These elements have since the outset been handcrafted from a range of materials.
The figures of the people are supported on a plaster base which includes the feet and calves of the character. Attached to this base is a structure of metal rods, providing the outline of the body, legs and arms, to which foam is applied to give volume to the body and arms which can be seen. The hands are made from wire, foam and paper, which is then painted. The head is placed on top of this structure, carved from polystyrene and then painted, with the details corresponding to each character. Finally, the costume is made from bedspreads, cloth, blankets and other recycled materials, which are stitched and patched up to create the desired figure and characterisation.
The animals are typically built on a wooden base. They are given volume by covering a metal mesh structure with papier-mâché, which is then painted with acrylic paint. The animals’ heads and legs are made from plaster and sacking. For some years now, for both new figures and repairs, fibreglass has been used instead of a plaster laid on paper, which makes the figures more weatherproof (preventing them from suffering the effects of water or snow), as well as more lightweight and rigid, which allows for higher-quality paintwork.
The small animals are made in similar fashion, although the legs are of wood and the heads polystyrene.
Before creating the different scenes, the layout is sketched out in the form of a plan. This layout may change, and is open to new developments and the lessons learned from experience over the years.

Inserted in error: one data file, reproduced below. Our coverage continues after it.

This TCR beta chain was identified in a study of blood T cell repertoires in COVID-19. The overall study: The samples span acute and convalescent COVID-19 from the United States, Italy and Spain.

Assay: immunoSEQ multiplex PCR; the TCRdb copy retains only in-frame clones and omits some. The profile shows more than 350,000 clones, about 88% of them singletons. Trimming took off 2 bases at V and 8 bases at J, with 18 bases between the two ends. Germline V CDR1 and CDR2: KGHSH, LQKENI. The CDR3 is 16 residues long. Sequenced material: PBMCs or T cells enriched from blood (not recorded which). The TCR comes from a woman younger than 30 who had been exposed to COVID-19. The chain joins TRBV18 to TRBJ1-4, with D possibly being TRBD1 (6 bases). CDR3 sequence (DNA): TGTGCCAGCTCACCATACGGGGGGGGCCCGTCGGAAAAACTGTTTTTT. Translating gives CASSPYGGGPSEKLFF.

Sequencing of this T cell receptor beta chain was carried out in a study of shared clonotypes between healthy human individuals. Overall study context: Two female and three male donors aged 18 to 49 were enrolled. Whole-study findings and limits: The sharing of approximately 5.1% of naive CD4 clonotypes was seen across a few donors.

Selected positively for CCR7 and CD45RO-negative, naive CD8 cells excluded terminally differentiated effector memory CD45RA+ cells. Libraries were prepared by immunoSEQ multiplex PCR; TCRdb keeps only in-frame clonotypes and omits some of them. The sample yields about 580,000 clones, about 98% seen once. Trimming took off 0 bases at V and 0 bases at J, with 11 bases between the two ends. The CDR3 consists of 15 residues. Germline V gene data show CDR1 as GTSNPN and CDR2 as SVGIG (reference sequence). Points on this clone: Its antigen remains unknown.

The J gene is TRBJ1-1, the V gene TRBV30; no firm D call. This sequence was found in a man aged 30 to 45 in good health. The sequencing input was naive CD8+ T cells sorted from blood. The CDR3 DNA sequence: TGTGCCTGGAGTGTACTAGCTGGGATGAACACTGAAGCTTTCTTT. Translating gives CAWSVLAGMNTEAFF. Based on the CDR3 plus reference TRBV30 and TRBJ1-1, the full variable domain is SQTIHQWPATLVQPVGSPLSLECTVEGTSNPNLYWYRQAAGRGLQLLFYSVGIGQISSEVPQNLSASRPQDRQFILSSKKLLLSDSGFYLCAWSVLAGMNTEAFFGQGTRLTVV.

Once the arrangement has been defined, sketches are produced of each of the settings, with their various constituent elements. The buildings are sketched out, any major structures that may be required are designed (bridges, support, platforms, etc.), and plans are made for any staging elements that may be needed (trees, market stalls, sea, river, desert, etc.).
The houses and buildings of the village are made from particleboard or MDF, wooden boards and slats, most of which are reused or recycled.
The supplementary staging is made from a range of materials, depending on the specific features. Sticks from the pruning of local trees are used for this purpose, along with fruit and vegetables donated by local businesses, living trees loaned by the plant nursery of the Autonomous Region of Madrid in El Escorial, plastic sheeting for the rivers, sea and lake, nets, wooden boats, fishing rods, palm leaves to represent the trees and mask the streetlights, sand for the desert, and plenty more besides, all of which contributes to the visual and textural richness of the Monumental Nativity Scene. Almost 90% of the elements are recovered for reuse, thanks to the repair and maintenance work performed each year.
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